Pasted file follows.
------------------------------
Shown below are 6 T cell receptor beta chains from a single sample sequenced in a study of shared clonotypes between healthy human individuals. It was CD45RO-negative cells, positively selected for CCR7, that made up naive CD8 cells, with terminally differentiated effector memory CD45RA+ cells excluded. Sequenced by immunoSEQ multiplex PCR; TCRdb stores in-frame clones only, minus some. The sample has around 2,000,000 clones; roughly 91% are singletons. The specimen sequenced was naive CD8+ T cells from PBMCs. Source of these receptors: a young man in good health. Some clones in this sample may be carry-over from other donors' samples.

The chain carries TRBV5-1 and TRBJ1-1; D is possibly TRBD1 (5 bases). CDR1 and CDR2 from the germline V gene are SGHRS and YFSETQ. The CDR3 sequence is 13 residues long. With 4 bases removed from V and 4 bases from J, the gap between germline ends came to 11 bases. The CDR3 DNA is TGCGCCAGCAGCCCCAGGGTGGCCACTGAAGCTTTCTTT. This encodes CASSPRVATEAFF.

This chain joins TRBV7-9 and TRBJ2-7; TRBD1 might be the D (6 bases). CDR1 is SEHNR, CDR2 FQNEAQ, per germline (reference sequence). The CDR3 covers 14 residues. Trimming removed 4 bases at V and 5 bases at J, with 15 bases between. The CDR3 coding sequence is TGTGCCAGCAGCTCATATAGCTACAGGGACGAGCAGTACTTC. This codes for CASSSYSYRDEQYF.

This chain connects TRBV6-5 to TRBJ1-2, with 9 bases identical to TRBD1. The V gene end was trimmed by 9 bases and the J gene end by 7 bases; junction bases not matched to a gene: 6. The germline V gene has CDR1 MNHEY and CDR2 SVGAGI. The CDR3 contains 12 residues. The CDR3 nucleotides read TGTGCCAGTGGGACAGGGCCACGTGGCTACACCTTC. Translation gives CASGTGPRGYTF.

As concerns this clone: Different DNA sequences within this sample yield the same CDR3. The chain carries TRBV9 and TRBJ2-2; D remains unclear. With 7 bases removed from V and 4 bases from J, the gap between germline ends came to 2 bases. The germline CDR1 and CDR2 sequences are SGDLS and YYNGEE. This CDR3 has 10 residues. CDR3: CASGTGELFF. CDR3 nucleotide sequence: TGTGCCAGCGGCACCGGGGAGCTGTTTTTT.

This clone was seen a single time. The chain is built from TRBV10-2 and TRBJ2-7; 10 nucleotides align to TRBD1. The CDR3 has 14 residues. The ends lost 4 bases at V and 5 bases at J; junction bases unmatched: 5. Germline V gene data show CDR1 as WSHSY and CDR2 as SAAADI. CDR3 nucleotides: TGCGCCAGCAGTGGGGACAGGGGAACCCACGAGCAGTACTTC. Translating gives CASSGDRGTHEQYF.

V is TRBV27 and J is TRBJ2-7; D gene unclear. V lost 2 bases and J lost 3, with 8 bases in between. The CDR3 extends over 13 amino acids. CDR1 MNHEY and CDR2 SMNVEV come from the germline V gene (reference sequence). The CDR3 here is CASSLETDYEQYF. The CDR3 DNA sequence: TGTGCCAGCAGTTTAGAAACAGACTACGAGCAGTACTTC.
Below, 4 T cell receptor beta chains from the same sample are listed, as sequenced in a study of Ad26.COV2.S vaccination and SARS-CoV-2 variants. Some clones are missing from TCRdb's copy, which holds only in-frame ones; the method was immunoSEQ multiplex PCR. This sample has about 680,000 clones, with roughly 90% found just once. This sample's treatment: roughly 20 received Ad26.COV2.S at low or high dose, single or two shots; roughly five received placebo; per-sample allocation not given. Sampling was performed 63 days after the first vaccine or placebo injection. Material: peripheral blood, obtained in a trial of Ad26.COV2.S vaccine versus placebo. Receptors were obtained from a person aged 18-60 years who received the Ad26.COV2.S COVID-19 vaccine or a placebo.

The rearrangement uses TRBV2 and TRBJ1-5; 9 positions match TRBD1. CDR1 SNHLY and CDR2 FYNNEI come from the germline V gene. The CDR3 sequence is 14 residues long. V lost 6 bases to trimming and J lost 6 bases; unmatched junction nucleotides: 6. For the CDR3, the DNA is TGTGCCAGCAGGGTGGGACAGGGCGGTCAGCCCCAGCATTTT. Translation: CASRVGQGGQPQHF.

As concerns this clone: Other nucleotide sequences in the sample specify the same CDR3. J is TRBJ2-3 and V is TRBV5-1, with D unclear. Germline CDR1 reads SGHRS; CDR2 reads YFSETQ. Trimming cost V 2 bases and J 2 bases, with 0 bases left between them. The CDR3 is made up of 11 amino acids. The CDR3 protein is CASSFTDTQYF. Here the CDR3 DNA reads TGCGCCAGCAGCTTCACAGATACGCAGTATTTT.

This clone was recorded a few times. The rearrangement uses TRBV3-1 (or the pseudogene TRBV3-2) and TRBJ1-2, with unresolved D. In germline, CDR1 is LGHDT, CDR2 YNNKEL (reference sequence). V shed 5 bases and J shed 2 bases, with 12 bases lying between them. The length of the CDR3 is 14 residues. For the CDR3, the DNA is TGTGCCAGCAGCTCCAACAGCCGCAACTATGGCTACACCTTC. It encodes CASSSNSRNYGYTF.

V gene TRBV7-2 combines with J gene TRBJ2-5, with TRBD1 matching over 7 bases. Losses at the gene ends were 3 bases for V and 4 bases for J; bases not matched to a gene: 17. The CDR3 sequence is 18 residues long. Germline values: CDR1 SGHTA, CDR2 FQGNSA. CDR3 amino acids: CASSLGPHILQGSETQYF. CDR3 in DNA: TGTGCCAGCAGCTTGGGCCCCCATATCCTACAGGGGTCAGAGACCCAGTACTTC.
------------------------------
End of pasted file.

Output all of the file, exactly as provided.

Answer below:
Shown below are 6 T cell receptor beta chains from a single sample sequenced in a study of shared clonotypes between healthy human individuals. It was CD45RO-negative cells, positively selected for CCR7, that made up naive CD8 cells, with terminally differentiated effector memory CD45RA+ cells excluded. Sequenced by immunoSEQ multiplex PCR; TCRdb stores in-frame clones only, minus some. The sample has around 2,000,000 clones; roughly 91% are singletons. The specimen sequenced was naive CD8+ T cells from PBMCs. Source of these receptors: a young man in good health. Some clones in this sample may be carry-over from other donors' samples.

The chain carries TRBV5-1 and TRBJ1-1; D is possibly TRBD1 (5 bases). CDR1 and CDR2 from the germline V gene are SGHRS and YFSETQ. The CDR3 sequence is 13 residues long. With 4 bases removed from V and 4 bases from J, the gap between germline ends came to 11 bases. The CDR3 DNA is TGCGCCAGCAGCCCCAGGGTGGCCACTGAAGCTTTCTTT. This encodes CASSPRVATEAFF.

This chain joins TRBV7-9 and TRBJ2-7; TRBD1 might be the D (6 bases). CDR1 is SEHNR, CDR2 FQNEAQ, per germline (reference sequence). The CDR3 covers 14 residues. Trimming removed 4 bases at V and 5 bases at J, with 15 bases between. The CDR3 coding sequence is TGTGCCAGCAGCTCATATAGCTACAGGGACGAGCAGTACTTC. This codes for CASSSYSYRDEQYF.

This chain connects TRBV6-5 to TRBJ1-2, with 9 bases identical to TRBD1. The V gene end was trimmed by 9 bases and the J gene end by 7 bases; junction bases not matched to a gene: 6. The germline V gene has CDR1 MNHEY and CDR2 SVGAGI. The CDR3 contains 12 residues. The CDR3 nucleotides read TGTGCCAGTGGGACAGGGCCACGTGGCTACACCTTC. Translation gives CASGTGPRGYTF.

As concerns this clone: Different DNA sequences within this sample yield the same CDR3. The chain carries TRBV9 and TRBJ2-2; D remains unclear. With 7 bases removed from V and 4 bases from J, the gap between germline ends came to 2 bases. The germline CDR1 and CDR2 sequences are SGDLS and YYNGEE. This CDR3 has 10 residues. CDR3: CASGTGELFF. CDR3 nucleotide sequence: TGTGCCAGCGGCACCGGGGAGCTGTTTTTT.

This clone was seen a single time. The chain is built from TRBV10-2 and TRBJ2-7; 10 nucleotides align to TRBD1. The CDR3 has 14 residues. The ends lost 4 bases at V and 5 bases at J; junction bases unmatched: 5. Germline V gene data show CDR1 as WSHSY and CDR2 as SAAADI. CDR3 nucleotides: TGCGCCAGCAGTGGGGACAGGGGAACCCACGAGCAGTACTTC. Translating gives CASSGDRGTHEQYF.

V is TRBV27 and J is TRBJ2-7; D gene unclear. V lost 2 bases and J lost 3, with 8 bases in between. The CDR3 extends over 13 amino acids. CDR1 MNHEY and CDR2 SMNVEV come from the germline V gene (reference sequence). The CDR3 here is CASSLETDYEQYF. The CDR3 DNA sequence: TGTGCCAGCAGTTTAGAAACAGACTACGAGCAGTACTTC.
Below, 4 T cell receptor beta chains from the same sample are listed, as sequenced in a study of Ad26.COV2.S vaccination and SARS-CoV-2 variants. Some clones are missing from TCRdb's copy, which holds only in-frame ones; the method was immunoSEQ multiplex PCR. This sample has about 680,000 clones, with roughly 90% found just once. This sample's treatment: roughly 20 received Ad26.COV2.S at low or high dose, single or two shots; roughly five received placebo; per-sample allocation not given. Sampling was performed 63 days after the first vaccine or placebo injection. Material: peripheral blood, obtained in a trial of Ad26.COV2.S vaccine versus placebo. Receptors were obtained from a person aged 18-60 years who received the Ad26.COV2.S COVID-19 vaccine or a placebo.

The rearrangement uses TRBV2 and TRBJ1-5; 9 positions match TRBD1. CDR1 SNHLY and CDR2 FYNNEI come from the germline V gene. The CDR3 sequence is 14 residues long. V lost 6 bases to trimming and J lost 6 bases; unmatched junction nucleotides: 6. For the CDR3, the DNA is TGTGCCAGCAGGGTGGGACAGGGCGGTCAGCCCCAGCATTTT. Translation: CASRVGQGGQPQHF.

As concerns this clone: Other nucleotide sequences in the sample specify the same CDR3. J is TRBJ2-3 and V is TRBV5-1, with D unclear. Germline CDR1 reads SGHRS; CDR2 reads YFSETQ. Trimming cost V 2 bases and J 2 bases, with 0 bases left between them. The CDR3 is made up of 11 amino acids. The CDR3 protein is CASSFTDTQYF. Here the CDR3 DNA reads TGCGCCAGCAGCTTCACAGATACGCAGTATTTT.

This clone was recorded a few times. The rearrangement uses TRBV3-1 (or the pseudogene TRBV3-2) and TRBJ1-2, with unresolved D. In germline, CDR1 is LGHDT, CDR2 YNNKEL (reference sequence). V shed 5 bases and J shed 2 bases, with 12 bases lying between them. The length of the CDR3 is 14 residues. For the CDR3, the DNA is TGTGCCAGCAGCTCCAACAGCCGCAACTATGGCTACACCTTC. It encodes CASSSNSRNYGYTF.

V gene TRBV7-2 combines with J gene TRBJ2-5, with TRBD1 matching over 7 bases. Losses at the gene ends were 3 bases for V and 4 bases for J; bases not matched to a gene: 17. The CDR3 sequence is 18 residues long. Germline values: CDR1 SGHTA, CDR2 FQGNSA. CDR3 amino acids: CASSLGPHILQGSETQYF. CDR3 in DNA: TGTGCCAGCAGCTTGGGCCCCCATATCCTACAGGGGTCAGAGACCCAGTACTTC.